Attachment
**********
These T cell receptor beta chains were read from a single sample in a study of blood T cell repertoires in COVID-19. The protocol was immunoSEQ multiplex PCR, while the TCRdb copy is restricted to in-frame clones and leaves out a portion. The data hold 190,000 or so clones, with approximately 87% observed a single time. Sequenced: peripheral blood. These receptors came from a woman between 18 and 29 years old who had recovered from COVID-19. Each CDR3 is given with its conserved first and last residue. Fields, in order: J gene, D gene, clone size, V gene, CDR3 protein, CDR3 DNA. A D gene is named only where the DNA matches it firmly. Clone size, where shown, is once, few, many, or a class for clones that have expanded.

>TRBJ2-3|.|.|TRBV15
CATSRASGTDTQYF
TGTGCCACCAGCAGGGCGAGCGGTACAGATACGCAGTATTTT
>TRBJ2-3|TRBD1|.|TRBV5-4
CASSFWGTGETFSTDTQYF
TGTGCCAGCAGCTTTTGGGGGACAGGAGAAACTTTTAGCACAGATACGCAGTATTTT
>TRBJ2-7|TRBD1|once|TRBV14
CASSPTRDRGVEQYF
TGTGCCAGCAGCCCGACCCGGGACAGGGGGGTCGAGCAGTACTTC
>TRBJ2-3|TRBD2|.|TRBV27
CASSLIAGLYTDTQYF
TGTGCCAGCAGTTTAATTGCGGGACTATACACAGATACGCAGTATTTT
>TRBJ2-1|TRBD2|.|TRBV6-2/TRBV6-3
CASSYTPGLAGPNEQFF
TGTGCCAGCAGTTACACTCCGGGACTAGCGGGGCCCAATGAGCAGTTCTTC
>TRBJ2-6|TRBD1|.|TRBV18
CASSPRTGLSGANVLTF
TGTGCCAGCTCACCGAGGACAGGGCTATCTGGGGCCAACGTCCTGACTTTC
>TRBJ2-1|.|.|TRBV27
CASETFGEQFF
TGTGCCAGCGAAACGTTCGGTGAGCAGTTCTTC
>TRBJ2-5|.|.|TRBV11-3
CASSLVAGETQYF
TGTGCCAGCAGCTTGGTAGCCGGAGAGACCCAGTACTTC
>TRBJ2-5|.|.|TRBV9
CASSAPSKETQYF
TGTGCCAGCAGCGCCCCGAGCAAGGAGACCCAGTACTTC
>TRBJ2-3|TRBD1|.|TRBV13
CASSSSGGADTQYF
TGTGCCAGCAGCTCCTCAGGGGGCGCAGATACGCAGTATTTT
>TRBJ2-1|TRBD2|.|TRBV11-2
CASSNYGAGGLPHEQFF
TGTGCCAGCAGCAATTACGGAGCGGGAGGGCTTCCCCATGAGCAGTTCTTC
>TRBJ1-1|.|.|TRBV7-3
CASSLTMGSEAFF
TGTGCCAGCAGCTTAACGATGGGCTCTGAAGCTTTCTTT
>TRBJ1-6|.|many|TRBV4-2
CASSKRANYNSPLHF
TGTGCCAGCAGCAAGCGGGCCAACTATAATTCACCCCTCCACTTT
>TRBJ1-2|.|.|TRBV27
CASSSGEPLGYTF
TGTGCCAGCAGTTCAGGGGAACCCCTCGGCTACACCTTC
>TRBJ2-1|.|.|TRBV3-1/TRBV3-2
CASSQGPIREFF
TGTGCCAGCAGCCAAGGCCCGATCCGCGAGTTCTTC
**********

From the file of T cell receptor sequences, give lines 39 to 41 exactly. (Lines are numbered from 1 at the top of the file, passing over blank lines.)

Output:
CASSKRANYNSPLHF
TGTGCCAGCAGCAAGCGGGCCAACTATAATTCACCCCTCCACTTT
>TRBJ1-2|.|.|TRBV27